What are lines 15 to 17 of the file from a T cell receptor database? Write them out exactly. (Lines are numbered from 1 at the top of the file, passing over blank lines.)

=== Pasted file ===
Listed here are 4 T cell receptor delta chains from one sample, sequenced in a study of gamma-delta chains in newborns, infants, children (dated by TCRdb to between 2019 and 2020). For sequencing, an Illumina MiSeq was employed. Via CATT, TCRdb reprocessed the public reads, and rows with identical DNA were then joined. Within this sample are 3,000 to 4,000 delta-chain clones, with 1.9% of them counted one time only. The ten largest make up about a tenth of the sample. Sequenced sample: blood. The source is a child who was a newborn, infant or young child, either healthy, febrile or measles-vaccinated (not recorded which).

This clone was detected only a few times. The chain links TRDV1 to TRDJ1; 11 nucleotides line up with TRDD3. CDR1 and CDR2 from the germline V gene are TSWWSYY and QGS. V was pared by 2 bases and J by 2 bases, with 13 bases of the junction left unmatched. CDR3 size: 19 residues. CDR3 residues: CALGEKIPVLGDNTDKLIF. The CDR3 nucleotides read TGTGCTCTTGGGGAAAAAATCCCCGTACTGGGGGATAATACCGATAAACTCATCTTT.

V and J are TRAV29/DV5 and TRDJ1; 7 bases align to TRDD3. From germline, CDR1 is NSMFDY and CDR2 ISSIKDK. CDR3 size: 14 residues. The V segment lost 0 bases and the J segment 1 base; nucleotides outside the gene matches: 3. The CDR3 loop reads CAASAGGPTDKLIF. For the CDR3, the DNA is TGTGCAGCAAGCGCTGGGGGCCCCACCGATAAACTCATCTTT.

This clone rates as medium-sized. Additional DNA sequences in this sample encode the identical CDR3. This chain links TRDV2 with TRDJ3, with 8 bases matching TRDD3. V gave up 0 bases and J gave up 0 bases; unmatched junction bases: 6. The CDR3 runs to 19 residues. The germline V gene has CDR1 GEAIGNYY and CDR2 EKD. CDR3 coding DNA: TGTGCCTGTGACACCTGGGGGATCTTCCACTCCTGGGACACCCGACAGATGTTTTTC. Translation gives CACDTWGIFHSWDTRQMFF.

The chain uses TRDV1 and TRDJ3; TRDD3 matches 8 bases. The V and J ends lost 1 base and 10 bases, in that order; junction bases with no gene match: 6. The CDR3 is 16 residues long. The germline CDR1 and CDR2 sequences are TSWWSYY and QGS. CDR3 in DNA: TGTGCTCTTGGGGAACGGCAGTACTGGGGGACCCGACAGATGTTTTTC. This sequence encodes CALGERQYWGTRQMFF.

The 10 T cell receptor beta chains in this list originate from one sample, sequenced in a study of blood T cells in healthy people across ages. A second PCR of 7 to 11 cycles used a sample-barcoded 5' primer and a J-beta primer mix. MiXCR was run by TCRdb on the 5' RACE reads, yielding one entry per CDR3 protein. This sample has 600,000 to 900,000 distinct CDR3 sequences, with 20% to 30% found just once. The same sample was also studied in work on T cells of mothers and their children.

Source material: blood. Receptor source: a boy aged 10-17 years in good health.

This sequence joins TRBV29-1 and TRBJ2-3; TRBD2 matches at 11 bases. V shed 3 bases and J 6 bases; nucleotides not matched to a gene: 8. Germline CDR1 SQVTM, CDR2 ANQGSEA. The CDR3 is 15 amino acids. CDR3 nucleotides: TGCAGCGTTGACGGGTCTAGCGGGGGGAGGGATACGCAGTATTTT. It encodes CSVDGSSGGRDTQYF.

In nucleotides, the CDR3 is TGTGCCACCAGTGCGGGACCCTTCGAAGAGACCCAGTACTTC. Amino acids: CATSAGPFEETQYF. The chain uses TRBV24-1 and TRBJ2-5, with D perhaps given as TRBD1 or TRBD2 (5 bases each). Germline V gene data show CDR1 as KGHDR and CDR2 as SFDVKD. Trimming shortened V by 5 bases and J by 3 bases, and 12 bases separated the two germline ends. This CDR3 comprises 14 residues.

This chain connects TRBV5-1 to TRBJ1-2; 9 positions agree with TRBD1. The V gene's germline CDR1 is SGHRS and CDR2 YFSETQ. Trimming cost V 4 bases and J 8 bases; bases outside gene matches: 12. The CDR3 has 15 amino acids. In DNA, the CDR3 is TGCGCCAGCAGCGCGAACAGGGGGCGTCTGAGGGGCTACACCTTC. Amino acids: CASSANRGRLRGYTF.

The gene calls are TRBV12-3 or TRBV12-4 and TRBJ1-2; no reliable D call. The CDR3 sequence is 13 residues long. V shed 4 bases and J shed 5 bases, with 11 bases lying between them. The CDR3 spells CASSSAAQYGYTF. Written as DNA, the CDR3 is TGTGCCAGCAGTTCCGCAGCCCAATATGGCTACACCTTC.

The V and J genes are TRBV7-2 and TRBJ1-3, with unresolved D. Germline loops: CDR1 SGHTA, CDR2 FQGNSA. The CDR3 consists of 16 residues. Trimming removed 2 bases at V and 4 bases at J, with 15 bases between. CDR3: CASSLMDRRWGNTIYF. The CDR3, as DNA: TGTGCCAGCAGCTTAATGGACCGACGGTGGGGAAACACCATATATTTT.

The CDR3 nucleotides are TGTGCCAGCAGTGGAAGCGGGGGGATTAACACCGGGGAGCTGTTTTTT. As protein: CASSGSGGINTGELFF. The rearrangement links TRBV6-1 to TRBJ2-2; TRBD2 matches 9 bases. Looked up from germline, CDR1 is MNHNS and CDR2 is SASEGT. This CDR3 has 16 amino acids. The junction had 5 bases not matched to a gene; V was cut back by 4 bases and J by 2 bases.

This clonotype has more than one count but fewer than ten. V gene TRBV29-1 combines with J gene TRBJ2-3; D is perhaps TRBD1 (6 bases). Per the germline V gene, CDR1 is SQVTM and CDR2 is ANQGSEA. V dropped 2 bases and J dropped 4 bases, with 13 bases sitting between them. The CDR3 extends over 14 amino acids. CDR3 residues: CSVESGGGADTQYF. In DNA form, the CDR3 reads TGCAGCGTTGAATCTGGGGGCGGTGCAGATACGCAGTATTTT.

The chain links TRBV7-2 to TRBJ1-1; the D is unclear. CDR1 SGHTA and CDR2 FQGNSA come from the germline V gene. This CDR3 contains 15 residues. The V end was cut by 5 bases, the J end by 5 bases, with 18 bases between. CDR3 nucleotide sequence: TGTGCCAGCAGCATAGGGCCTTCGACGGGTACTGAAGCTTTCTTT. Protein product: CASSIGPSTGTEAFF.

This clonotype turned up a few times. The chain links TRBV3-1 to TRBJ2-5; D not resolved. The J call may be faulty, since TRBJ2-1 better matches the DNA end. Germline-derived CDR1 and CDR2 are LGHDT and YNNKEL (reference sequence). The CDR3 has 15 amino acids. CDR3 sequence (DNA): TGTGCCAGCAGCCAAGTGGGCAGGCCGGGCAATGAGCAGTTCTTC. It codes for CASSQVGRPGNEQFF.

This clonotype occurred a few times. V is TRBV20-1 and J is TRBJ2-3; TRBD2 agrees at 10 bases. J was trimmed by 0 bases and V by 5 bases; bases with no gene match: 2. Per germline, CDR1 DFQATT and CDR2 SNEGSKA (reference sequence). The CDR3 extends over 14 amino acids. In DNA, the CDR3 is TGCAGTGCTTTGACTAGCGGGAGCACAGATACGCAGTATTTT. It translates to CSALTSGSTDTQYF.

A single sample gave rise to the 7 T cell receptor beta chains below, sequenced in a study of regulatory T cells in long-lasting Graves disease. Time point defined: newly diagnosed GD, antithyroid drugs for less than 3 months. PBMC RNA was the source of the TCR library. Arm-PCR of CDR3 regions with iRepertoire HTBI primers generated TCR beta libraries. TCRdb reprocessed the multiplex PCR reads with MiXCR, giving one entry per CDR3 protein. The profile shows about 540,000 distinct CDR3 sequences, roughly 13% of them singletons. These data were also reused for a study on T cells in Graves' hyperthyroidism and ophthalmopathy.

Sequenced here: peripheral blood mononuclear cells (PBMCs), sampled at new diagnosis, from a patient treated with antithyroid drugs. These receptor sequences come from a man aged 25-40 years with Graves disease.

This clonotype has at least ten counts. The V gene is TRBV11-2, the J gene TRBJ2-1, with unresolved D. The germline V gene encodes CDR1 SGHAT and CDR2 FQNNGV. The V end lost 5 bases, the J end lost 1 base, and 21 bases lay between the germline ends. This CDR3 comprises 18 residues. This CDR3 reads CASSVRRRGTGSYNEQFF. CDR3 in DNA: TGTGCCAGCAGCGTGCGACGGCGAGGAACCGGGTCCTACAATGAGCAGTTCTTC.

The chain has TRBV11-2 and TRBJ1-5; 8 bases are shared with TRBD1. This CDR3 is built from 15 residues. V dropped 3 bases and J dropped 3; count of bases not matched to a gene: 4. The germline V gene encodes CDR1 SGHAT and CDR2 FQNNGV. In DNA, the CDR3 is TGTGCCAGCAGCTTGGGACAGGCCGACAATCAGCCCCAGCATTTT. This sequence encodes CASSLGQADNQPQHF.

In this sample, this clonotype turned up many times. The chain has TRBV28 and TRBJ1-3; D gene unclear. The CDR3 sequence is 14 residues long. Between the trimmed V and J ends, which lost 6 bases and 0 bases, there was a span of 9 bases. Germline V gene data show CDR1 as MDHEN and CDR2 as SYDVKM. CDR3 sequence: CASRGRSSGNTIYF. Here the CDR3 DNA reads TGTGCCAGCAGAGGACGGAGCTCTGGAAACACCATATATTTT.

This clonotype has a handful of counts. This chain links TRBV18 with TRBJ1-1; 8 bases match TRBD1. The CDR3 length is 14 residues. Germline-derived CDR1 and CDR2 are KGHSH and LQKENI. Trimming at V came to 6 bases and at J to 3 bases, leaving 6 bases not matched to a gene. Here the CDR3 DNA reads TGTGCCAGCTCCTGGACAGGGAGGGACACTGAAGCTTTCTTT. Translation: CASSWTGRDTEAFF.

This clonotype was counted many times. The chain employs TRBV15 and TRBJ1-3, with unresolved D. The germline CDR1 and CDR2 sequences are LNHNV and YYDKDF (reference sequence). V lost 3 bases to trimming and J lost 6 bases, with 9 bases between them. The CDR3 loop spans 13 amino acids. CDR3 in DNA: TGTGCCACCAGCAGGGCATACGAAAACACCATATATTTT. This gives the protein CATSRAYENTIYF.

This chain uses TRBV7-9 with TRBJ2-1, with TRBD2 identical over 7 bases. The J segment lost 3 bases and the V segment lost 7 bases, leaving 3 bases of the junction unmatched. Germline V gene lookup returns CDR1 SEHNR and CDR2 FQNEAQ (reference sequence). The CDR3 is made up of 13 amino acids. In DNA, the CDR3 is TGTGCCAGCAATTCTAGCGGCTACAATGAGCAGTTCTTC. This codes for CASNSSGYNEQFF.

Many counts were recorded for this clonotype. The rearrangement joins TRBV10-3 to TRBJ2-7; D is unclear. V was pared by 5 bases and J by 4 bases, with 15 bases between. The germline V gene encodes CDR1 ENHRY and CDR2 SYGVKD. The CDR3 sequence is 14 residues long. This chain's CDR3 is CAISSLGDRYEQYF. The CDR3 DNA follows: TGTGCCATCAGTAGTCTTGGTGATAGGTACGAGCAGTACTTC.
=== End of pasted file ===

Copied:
The chain links TRBV7-2 to TRBJ1-1; the D is unclear. CDR1 SGHTA and CDR2 FQGNSA come from the germline V gene. This CDR3 contains 15 residues. The V end was cut by 5 bases, the J end by 5 bases, with 18 bases between. CDR3 nucleotide sequence: TGTGCCAGCAGCATAGGGCCTTCGACGGGTACTGAAGCTTTCTTT. Protein product: CASSIGPSTGTEAFF.

This clonotype turned up a few times. The chain links TRBV3-1 to TRBJ2-5; D not resolved. The J call may be faulty, since TRBJ2-1 better matches the DNA end. Germline-derived CDR1 and CDR2 are LGHDT and YNNKEL (reference sequence). The CDR3 has 15 amino acids. CDR3 sequence (DNA): TGTGCCAGCAGCCAAGTGGGCAGGCCGGGCAATGAGCAGTTCTTC. It codes for CASSQVGRPGNEQFF.

This clonotype occurred a few times. V is TRBV20-1 and J is TRBJ2-3; TRBD2 agrees at 10 bases. J was trimmed by 0 bases and V by 5 bases; bases with no gene match: 2. Per germline, CDR1 DFQATT and CDR2 SNEGSKA (reference sequence). The CDR3 extends over 14 amino acids. In DNA, the CDR3 is TGCAGTGCTTTGACTAGCGGGAGCACAGATACGCAGTATTTT. It translates to CSALTSGSTDTQYF.